I performed with The Greater Toronto Drag King Society as a fun part of my research. I did female drag and I am female. I did not cross over to another gender. I was interested in how female behaviour can be learned by the same sex. Speaking of which, "sex" is defined as being physiologically male or female-although this is definitely complicated by trans-sexuality, which I am not discussing here-and "gender" involves the meanings we give to those categories.
In The Greater Toronto Drag King Society, in the latter half of the 1990s, there were gradations of gender. We can note a vast range of female behaviours in this troupe. In the following case, even femininity is layered.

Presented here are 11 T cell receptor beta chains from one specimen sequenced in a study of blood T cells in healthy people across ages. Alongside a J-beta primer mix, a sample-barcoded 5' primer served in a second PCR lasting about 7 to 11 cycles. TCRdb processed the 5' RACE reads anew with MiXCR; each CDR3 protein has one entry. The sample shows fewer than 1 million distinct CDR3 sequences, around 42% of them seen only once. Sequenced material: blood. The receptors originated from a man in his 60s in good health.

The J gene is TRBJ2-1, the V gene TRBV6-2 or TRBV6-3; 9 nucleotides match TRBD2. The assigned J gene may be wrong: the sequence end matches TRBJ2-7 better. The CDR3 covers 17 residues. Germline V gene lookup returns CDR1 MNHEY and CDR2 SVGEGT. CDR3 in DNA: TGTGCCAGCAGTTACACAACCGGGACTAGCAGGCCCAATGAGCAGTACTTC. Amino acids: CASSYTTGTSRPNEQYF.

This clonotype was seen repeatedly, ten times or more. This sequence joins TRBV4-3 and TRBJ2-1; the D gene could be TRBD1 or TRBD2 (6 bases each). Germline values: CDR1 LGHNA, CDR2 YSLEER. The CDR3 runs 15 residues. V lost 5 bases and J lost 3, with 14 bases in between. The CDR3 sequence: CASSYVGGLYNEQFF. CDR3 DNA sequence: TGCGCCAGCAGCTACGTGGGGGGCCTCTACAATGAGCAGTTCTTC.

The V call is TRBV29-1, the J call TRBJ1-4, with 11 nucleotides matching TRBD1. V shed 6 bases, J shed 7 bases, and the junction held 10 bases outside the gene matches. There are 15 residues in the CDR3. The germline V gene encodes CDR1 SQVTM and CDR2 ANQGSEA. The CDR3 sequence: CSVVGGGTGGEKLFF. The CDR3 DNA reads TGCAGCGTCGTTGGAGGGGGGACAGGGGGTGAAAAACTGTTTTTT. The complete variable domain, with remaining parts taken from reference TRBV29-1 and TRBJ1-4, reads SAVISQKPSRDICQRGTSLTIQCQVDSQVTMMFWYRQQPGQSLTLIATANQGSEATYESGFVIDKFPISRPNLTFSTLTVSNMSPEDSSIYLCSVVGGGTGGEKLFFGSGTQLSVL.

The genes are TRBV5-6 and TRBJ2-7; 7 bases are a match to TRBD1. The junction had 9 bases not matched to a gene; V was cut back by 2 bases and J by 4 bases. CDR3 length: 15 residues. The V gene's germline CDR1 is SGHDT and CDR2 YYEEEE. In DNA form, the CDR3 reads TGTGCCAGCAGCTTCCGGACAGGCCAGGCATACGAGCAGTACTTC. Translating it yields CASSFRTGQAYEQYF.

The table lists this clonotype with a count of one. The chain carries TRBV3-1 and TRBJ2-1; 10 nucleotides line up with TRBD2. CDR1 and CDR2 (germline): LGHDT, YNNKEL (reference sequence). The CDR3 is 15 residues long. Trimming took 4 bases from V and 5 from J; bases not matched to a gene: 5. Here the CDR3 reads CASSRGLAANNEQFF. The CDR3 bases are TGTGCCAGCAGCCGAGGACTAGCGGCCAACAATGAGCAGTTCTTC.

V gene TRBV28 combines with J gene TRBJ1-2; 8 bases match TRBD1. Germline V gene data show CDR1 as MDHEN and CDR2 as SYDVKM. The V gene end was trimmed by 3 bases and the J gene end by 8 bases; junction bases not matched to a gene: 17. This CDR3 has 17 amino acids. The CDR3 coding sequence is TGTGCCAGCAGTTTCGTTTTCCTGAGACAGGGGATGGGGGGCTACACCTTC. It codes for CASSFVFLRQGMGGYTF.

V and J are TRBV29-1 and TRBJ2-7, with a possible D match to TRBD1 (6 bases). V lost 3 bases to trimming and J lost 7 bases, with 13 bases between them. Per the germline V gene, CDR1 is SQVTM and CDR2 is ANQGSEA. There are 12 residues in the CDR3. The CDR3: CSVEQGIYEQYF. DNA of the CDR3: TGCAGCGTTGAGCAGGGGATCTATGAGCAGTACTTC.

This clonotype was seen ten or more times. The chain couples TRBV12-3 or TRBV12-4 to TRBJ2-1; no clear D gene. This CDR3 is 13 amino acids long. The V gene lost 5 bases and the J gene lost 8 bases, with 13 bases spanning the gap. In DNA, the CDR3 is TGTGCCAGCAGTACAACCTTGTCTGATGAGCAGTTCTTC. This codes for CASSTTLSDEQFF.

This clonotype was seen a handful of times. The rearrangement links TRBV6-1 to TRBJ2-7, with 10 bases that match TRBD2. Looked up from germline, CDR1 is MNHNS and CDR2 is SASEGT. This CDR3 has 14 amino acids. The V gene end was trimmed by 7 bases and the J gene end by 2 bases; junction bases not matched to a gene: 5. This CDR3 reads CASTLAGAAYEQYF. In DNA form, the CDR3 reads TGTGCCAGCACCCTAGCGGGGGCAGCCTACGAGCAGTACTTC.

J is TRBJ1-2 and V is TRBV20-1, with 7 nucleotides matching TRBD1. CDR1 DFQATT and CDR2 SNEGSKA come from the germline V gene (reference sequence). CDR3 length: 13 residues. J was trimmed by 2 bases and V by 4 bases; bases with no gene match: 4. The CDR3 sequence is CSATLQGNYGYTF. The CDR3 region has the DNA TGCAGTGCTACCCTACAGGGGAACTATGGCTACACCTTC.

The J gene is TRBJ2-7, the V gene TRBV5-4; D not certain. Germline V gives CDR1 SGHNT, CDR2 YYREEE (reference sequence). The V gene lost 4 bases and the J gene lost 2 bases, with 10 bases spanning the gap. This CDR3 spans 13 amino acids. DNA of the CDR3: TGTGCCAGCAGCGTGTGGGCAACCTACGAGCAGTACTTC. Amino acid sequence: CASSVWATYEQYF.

In a previous article I wrote:
Femme performer Louise - playing Olivia Newton-John playing the film character Sandi in Grease - brings to her performance not only recognizable aspects of her own femme-play and the femme-star but of the femme character the star adopts in the film. The sticky sweetness contained by a leather jacket, blond wig, high heels and tight pants are aspects of the film character's transformation from femme-goody two shoes to femme-slut. In the finale, Louise also includes Barbie business. This performer has a physique, which lends itself to the Barbie “look,” and she camps that up with makeup, accessories and attitude. The levels of femme play are woven together in a patchwork characterization. The result is a camp and gender performance soup with dashes of Louise, Olivia, Sandi and Barbie. (Shiller 1996, 25-26)